Volume 18, Issue 1 (5-2021)                   J Res Dev Nurs Midw 2021, 18(1): 17-20 | Back to browse issues page

XML Print


Download citation:
BibTeX | RIS | EndNote | Medlars | ProCite | Reference Manager | RefWorks
Send citation to:

Mirhosseini S, Rezaei M, Mirbagher Ajorpaz N. The Effect of Benson Relaxation Technique on General Health of Patients with Multiple Sclerosis: A Randomized Controlled Trial. J Res Dev Nurs Midw. 2021; 18 (1) :17-20
URL: http://nmj.goums.ac.ir/article-1-1222-en.html
1- Trauma Nursing Research Center, Kashan University of Medical Sciences, Kashan, Iran , mirhosseini@yahoo.com
2- Autoimmune Diseases Research Center, Department of Medicine, Kashan University of Medical Sciences, Kashan, Iran
Full-Text [PDF 661 kb]   (543 Downloads)     |   Abstract (HTML)  (875 Views)
Full-Text:   (245 Views)

Abstract
Background:
MS is a potentially disabling disease of the brain and spinal cord (central nervous system). Patients with MS have some problems in their general health. The purpose of this study was to determine the effects of Benson relaxation technique on general health in MS patients.
Methods: This randomized controlled trial study was done on MS patients who registered in MS center in Kashan, Iran, from March 2017 to July 2018.  The first sixty eligible patients were recruited through convenient sampling method and then patients were randomly assigned to experimental and control groups. Patients in both groups were completed the Goldberg General Health Questionnaire (GHQ-28) before and after the intervention. Benson relaxation technique was performed by patients in the intervention group twice a day, 20 minutes per session, over a period of eight weeks. Data were analyzed using Chi-square, independent t-test, and paired t-test in the SPSS software (version 16). The level of significance was set at 0.05.
Results: There was significant difference in the mean scores of general health before (44.22±12.4) and after (31.14±11.09) the intervention in the experimental group (P=0.002). After intervention, the difference between the mean difference scores of general health in the control (1.78±3.5) and experimental (13.08±2.88) groups was significant (P=0.002).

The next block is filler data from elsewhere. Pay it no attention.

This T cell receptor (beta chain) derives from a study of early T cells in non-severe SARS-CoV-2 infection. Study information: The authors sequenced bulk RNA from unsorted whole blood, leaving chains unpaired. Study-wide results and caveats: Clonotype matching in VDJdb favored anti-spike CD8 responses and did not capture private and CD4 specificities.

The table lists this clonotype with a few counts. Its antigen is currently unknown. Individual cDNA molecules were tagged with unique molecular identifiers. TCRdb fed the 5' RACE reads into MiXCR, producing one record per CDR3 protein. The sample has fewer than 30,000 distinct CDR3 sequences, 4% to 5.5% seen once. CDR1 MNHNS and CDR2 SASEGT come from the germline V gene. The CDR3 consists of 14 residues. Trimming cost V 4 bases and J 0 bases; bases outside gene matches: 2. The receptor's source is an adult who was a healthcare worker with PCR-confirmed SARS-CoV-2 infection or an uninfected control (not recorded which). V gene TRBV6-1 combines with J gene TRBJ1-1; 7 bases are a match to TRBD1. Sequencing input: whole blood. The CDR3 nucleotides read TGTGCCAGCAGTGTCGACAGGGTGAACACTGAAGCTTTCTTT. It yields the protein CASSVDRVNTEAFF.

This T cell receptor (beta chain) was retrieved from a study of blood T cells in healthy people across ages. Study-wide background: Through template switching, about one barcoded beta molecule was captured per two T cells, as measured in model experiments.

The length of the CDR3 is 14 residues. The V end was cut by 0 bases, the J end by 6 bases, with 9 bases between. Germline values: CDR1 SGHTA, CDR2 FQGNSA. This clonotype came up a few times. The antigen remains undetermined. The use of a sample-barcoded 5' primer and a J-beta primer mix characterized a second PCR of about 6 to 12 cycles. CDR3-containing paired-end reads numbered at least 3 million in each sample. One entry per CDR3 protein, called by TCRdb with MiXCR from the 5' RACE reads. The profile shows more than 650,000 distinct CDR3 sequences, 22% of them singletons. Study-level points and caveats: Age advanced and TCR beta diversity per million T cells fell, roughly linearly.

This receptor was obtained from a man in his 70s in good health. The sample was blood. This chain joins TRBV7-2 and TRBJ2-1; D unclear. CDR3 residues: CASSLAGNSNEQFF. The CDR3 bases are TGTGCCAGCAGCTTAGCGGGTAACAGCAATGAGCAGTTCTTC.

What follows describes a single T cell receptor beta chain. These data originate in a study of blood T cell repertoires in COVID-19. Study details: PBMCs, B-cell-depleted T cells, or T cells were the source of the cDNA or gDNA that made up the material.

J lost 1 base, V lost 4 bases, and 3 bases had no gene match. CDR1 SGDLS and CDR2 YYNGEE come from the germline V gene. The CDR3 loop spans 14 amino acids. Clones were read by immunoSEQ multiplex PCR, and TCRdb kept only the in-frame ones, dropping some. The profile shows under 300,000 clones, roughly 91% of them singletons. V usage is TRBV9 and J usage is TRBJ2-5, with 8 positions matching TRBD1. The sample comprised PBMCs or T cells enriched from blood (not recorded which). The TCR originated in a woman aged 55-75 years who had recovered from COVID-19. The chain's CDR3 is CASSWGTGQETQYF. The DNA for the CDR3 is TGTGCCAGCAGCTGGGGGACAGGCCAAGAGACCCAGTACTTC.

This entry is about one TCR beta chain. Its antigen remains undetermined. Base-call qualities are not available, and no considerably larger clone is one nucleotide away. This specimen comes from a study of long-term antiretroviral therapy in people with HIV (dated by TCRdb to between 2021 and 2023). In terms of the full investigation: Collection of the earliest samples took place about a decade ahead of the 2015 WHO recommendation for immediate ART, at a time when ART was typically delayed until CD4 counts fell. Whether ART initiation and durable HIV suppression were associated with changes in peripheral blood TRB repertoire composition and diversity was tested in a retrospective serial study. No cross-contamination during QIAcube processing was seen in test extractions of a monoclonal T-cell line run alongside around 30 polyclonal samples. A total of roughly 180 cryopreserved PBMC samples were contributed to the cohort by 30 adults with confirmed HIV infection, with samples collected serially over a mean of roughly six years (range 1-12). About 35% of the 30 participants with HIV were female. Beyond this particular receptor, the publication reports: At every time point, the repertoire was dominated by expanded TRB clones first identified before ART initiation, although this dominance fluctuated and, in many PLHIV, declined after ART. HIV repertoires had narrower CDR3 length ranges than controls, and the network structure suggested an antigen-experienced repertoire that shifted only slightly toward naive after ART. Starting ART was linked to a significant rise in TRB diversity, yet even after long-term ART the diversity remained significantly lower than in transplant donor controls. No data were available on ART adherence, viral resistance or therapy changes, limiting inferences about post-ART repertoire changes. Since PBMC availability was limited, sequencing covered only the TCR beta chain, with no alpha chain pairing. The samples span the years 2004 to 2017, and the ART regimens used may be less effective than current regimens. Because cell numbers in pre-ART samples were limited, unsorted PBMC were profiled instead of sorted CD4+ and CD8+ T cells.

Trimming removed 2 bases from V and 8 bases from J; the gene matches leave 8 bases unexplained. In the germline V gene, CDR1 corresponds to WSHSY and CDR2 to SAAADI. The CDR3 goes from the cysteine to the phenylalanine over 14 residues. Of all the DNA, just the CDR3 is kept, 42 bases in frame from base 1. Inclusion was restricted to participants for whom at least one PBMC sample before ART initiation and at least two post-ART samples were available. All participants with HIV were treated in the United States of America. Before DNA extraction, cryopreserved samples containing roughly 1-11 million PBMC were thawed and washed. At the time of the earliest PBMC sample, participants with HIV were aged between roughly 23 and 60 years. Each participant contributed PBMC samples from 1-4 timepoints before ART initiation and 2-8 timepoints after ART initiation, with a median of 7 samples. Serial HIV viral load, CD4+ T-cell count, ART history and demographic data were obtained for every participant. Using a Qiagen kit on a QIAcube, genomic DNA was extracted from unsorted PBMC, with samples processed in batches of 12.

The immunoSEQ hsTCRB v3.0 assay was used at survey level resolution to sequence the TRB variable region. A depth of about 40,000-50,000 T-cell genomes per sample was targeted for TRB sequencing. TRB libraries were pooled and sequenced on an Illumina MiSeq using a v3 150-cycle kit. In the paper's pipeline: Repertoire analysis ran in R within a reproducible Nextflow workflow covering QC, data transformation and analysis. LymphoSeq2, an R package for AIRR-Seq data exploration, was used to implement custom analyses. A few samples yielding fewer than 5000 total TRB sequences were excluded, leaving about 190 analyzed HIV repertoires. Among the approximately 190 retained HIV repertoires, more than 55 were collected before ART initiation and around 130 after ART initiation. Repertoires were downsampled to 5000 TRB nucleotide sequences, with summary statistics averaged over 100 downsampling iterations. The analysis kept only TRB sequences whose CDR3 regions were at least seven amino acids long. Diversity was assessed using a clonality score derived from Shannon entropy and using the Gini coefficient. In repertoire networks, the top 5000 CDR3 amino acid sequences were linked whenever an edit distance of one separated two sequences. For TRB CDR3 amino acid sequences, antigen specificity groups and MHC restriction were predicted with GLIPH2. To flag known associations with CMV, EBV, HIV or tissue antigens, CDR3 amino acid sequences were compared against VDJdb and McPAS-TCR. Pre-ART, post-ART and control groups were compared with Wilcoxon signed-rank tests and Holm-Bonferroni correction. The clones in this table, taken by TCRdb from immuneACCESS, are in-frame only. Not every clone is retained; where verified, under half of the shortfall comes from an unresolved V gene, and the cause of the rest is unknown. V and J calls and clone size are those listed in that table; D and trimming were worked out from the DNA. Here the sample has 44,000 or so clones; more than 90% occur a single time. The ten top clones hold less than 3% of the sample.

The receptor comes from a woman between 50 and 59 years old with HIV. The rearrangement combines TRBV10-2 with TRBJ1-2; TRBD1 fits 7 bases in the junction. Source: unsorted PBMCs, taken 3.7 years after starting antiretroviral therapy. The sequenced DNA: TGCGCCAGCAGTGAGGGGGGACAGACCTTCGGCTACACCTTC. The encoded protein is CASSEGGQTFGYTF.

Conclusion: According to the findings, the Benson relaxation technique can be effective for improving MS patients’ general health, physical and mental status, and social function. Due to the cost-effectiveness and safety of this technique, we propose the inclusion of the technique in the treatment protocol for MS patients.
Introduction
MS is an autoimmune disease that deteriorates the central nervous system
(1). In industrialized countries, the prevalence of the disease varies between 15 to 145 per 100,000 people (2). Although the disease can affect people at any age, most incidences occur between ages 20 and 40 (3). Because MS progresses differently, patients’ experience of the disease is variable, and their future health and general body functioning are unpredictable (3-5). Frequent mental and physical symptoms associated with MS include muscle weakness, balance problems, abnormal walking mechanics, spasticity, fatigue, cognitive impairment, and depression (6). The International Advisory Committee on MS Clinical Trials has classified MS into four periods including; clinically isolated syndrome (CIS), relapsing-remitting (RR), secondary progressive (SP), and primary progressive (PP). CIS is manifested by the first episode of symptoms associated with the central nervous system inflammation or demyelination and continues at least for 24 hours. RR is also called relapses or exacerbations and manifested by periods of remissions and episodes or relapses. RR subsequently progresses to SP that is a state of progressive deterioration of neurologic functioning. PP is manifested by deterioration of neurologic functioning without manifestation of early relapses or remissions (7). Initially, about 85% of MS patients are diagnosed with relapsing-remitting MS (RRMS) (8). During the RRMS relapse phase, the patients experience acute exacerbations of existing or new symptoms (7-8) that can lead to multiple complications (9-10). General health is defined physical, mental, social, and moral well-being (11). In MS patients, conventional therapies, such as immuno-modulating medications and steroid therapy, have not been effective in many patients and adversely caused side-effects, such as fatigue, nausea, depression, fever, and headache (12-13). These side effects, along with reduced physical and social function, lead to fundamental changes in patients' lifestyle and poor general health (13). Complementary and alternative medicine not only provides therapeutic effects for chronically ill patients but also can improve general health (14-15). Common complementary and alternative interventions include biofeedback, music therapy, yoga, relaxation, lifestyle changes (15-18). Relaxation is a nursing intervention and an ancient method in medicine, clinical psychology, and psychoanalysis (19). Evidence shows that relaxation is effective in improving quality of life in MS patients (20). Relaxation leads to a balance in the activities of posterior and anterior hypothalamic regions, sympathetic nervous system, and catecholamine secretion (20). Relaxation technique is also suggested for reducing patients’ psychological problems (21). Dayapoglu and Tan (2012) showed that the relaxation technique 30 minute every day for six weeks reduced MS patients’ fatigue and improved their sleep quality (22).